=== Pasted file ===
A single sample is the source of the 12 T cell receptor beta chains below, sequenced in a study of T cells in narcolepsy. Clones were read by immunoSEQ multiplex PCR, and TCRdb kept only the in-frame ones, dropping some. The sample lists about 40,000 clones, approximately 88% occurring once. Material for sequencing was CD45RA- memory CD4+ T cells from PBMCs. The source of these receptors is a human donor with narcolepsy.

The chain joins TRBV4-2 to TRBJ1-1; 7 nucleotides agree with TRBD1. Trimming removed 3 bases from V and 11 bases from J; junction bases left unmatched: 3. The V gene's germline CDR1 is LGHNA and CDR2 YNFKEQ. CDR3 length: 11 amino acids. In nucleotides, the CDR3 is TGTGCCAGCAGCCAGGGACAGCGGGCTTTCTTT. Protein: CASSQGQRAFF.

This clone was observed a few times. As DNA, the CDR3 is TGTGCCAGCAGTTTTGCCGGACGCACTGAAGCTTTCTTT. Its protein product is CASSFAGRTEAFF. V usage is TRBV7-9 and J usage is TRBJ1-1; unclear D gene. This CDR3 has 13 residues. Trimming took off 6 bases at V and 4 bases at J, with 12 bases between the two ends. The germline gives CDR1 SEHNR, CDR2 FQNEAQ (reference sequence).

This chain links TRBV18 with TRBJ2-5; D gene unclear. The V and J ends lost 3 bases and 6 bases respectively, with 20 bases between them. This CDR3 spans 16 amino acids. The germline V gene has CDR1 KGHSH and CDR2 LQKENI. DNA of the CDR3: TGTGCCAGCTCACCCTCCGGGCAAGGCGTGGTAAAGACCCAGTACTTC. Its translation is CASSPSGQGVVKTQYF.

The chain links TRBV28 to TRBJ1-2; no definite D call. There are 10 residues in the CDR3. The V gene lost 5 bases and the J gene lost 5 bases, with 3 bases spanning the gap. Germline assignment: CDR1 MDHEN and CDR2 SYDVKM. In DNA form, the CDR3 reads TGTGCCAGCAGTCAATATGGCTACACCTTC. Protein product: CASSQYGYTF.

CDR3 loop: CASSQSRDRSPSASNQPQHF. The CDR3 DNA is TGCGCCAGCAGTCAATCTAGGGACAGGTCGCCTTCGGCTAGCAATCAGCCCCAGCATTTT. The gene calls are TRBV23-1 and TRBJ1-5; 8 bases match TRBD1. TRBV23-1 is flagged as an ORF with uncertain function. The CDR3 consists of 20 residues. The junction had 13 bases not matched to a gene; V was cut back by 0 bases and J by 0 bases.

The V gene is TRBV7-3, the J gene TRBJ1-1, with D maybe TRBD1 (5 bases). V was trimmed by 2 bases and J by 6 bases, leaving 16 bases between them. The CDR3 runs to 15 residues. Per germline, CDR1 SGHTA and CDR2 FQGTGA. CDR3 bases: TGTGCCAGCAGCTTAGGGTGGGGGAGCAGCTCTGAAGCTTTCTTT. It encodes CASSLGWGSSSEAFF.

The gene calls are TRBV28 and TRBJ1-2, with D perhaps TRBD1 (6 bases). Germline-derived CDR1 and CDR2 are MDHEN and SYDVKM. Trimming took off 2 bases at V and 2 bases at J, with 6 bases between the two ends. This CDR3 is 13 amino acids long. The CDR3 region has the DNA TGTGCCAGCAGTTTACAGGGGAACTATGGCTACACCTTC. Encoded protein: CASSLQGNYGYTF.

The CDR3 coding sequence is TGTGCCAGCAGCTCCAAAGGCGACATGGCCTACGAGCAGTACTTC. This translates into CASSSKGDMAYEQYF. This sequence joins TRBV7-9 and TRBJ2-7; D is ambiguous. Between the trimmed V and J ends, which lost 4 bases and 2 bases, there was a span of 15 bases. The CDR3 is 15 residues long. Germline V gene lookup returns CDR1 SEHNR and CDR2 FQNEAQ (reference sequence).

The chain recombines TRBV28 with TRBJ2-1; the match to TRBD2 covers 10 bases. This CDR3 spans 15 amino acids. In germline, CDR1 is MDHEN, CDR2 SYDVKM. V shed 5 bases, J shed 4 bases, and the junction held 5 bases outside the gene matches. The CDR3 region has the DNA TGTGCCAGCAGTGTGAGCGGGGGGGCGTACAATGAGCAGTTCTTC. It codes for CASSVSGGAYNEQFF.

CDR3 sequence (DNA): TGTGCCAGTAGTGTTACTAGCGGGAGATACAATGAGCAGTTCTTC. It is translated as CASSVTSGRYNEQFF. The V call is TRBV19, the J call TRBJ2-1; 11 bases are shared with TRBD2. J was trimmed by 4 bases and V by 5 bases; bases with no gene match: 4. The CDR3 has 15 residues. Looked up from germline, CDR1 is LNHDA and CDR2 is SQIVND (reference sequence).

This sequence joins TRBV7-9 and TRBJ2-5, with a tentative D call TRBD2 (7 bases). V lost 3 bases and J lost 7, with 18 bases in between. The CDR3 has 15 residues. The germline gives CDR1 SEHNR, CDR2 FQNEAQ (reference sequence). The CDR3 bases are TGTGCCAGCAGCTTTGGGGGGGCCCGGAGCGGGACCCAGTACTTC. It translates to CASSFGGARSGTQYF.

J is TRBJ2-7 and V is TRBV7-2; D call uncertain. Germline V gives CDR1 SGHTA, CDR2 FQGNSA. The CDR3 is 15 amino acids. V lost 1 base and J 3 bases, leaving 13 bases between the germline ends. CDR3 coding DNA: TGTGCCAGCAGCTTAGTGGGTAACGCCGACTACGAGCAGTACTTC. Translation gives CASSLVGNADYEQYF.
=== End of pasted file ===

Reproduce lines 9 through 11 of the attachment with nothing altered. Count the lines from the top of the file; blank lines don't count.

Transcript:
The CDR3 coding sequence is TGTGCCAGCAGCTCCAAAGGCGACATGGCCTACGAGCAGTACTTC. This translates into CASSSKGDMAYEQYF. This sequence joins TRBV7-9 and TRBJ2-7; D is ambiguous. Between the trimmed V and J ends, which lost 4 bases and 2 bases, there was a span of 15 bases. The CDR3 is 15 residues long. Germline V gene lookup returns CDR1 SEHNR and CDR2 FQNEAQ (reference sequence).

The chain recombines TRBV28 with TRBJ2-1; the match to TRBD2 covers 10 bases. This CDR3 spans 15 amino acids. In germline, CDR1 is MDHEN, CDR2 SYDVKM. V shed 5 bases, J shed 4 bases, and the junction held 5 bases outside the gene matches. The CDR3 region has the DNA TGTGCCAGCAGTGTGAGCGGGGGGGCGTACAATGAGCAGTTCTTC. It codes for CASSVSGGAYNEQFF.

CDR3 sequence (DNA): TGTGCCAGTAGTGTTACTAGCGGGAGATACAATGAGCAGTTCTTC. It is translated as CASSVTSGRYNEQFF. The V call is TRBV19, the J call TRBJ2-1; 11 bases are shared with TRBD2. J was trimmed by 4 bases and V by 5 bases; bases with no gene match: 4. The CDR3 has 15 residues. Looked up from germline, CDR1 is LNHDA and CDR2 is SQIVND (reference sequence).